What kind of new capabilities could brain connectivity bring to humans? How would it affect people's intelligence, athletic abilities, life spans, reproductive capacity?

 

 We are already much smarter and more productive because of the brain extenders we have, ranging from Google to Wikipedia. When these services went on strike for one day last year to protest the federal Stop Online Piracy Act legislation, I felt like a part of my brain had gone on strike. We are going to literally expand the scope and scale of our neocortex, which is where we do our thinking. Thinking bigger and bolder thoughts will ultimately enable us to overcome the major challenges that our civilization faces.

You have said that you want to bring your father, who died in 1970, back to life. How and when could that be accomplished?

 The idea is to create an avatar that looks and acts like my father, based on the information we have about him, or anyone else. The more information we have about that person, the better the job we can do. The goal would be to pass a “Fredric Kurzweil Turing test,” that is for the avatar to be indistinguishable from the original person to the people who knew that person. In the case of my father, that is becoming an easier test as our memories of him are fading.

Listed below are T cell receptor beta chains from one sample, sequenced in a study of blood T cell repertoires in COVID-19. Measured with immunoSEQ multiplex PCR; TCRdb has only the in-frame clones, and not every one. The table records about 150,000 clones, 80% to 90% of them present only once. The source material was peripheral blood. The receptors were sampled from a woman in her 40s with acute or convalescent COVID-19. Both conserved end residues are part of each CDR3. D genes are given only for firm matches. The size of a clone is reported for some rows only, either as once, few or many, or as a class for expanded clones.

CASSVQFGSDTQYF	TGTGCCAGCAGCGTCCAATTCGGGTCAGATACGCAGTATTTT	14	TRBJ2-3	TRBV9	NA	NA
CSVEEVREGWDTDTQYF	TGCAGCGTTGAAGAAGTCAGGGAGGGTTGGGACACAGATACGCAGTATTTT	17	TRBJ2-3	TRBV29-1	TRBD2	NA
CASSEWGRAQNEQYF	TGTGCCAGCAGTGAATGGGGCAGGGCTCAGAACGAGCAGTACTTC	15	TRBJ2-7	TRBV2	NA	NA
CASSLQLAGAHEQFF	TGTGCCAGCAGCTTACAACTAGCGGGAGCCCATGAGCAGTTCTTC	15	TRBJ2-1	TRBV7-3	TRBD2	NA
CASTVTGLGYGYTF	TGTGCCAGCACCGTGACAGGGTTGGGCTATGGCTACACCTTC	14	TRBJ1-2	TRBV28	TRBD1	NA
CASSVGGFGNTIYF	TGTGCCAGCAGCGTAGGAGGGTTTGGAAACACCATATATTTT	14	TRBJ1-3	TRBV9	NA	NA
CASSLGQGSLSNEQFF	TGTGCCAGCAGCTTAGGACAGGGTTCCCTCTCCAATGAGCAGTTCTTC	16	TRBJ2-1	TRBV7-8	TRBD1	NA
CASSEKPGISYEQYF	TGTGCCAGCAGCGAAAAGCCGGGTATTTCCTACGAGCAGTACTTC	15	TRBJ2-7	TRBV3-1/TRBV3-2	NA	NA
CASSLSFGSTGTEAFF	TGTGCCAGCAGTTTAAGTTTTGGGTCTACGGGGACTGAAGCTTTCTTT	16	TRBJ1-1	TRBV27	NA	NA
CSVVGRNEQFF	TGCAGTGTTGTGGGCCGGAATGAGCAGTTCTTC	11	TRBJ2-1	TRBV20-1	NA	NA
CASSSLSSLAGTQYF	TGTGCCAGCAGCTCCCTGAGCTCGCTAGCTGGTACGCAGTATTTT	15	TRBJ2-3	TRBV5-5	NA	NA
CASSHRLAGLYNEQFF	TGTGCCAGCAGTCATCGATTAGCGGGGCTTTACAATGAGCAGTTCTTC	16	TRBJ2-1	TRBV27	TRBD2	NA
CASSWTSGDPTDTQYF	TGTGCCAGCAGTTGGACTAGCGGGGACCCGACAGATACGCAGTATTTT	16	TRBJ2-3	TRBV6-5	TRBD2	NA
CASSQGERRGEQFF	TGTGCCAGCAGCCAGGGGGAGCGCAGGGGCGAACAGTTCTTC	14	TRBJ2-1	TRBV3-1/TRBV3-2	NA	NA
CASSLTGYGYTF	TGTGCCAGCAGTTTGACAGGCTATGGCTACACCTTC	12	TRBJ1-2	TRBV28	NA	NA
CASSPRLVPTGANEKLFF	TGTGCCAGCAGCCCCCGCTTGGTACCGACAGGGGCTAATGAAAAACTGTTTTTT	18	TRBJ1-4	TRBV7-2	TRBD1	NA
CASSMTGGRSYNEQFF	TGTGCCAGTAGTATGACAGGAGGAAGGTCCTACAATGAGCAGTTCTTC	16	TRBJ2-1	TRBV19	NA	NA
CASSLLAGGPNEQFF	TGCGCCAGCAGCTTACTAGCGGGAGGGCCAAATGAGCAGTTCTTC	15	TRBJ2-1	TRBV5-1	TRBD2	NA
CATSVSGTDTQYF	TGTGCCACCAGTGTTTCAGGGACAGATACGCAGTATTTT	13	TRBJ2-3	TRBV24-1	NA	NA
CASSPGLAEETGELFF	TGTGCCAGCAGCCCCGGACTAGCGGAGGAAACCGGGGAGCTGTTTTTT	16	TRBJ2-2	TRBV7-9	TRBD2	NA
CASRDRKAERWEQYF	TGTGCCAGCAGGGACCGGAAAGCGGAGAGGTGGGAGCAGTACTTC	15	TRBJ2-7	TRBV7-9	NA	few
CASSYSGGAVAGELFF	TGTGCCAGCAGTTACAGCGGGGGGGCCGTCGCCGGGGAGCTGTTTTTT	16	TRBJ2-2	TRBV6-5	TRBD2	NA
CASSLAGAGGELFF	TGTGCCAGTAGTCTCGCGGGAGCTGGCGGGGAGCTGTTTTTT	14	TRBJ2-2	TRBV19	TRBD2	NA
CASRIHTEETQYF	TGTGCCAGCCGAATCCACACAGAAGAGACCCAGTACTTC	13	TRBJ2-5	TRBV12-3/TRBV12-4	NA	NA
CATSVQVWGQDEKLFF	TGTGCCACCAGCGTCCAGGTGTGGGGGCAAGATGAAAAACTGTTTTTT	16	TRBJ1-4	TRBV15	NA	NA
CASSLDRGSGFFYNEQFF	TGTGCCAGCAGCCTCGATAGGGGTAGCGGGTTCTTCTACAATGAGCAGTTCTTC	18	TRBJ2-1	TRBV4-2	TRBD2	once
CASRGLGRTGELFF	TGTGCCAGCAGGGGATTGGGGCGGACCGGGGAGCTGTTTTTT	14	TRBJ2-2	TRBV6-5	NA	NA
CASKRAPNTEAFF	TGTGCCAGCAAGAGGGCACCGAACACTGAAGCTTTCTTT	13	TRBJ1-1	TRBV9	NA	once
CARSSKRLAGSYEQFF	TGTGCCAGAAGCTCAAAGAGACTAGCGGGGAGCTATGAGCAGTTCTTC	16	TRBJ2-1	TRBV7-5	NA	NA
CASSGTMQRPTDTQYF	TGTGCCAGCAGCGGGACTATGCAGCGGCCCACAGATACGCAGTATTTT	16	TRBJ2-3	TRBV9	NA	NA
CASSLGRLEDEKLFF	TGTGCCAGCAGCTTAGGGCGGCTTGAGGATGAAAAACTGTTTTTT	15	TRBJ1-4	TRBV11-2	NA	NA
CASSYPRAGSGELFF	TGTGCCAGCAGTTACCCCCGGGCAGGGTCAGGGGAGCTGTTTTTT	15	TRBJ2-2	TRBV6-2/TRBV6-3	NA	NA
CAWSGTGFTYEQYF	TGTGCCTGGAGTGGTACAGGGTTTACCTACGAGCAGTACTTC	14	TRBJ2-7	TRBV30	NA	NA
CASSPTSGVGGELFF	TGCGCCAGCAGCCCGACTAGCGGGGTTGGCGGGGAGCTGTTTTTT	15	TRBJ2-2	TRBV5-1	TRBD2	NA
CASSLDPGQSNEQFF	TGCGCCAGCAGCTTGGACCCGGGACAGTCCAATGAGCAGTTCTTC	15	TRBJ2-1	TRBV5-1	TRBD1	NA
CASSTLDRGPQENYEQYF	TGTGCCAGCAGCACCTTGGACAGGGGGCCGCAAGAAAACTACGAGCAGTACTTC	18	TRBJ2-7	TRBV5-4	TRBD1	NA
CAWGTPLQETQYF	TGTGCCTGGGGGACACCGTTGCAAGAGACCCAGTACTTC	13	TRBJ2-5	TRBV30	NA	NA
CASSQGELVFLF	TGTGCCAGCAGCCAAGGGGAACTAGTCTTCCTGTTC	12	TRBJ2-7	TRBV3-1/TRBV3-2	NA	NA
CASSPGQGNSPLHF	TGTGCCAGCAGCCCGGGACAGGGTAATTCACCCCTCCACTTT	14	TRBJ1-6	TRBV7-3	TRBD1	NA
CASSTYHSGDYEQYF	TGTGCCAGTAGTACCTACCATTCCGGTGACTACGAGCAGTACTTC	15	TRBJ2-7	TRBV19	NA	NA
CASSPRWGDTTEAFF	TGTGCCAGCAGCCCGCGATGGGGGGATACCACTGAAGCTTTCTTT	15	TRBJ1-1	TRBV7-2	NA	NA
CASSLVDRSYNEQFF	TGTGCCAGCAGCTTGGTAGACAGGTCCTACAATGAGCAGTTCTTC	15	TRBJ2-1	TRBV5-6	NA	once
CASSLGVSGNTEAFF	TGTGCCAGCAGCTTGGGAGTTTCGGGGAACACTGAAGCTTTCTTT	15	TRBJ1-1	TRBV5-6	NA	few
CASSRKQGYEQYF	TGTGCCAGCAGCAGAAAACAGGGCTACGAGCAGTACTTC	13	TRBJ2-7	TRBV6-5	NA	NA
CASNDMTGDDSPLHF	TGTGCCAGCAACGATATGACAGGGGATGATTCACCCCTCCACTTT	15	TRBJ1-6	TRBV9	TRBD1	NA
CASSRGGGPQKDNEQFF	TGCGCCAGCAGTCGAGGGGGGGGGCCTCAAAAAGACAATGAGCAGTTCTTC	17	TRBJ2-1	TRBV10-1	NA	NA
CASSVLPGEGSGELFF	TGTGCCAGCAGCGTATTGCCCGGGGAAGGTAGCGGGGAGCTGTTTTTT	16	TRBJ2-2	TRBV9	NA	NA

Do you believe that humans, using technological advances, could achieve immortality? If so, how? And when?

 The goal is to achieve a tipping point where science is adding more time than is going by. That’s not a guarantee of immortality, but it would change the metaphor of the sands of time running out. I believe we are about 15 years away from such a tipping point.

Could there be a time, as Google co-founder Larry Page said in 2004, that people simply think of a question and their smartphone tells them the answer?

 My project at Google is to help create a technology that will become familiar with your concerns and will find information that will meet your needs without your having to ask for it. For example, it might pop up and present — in your field of view using augmented reality — “you expressed concern about whether vitamin B12 is being absorbed by your cells, here is research released 12 seconds ago that shows a better way to do this.”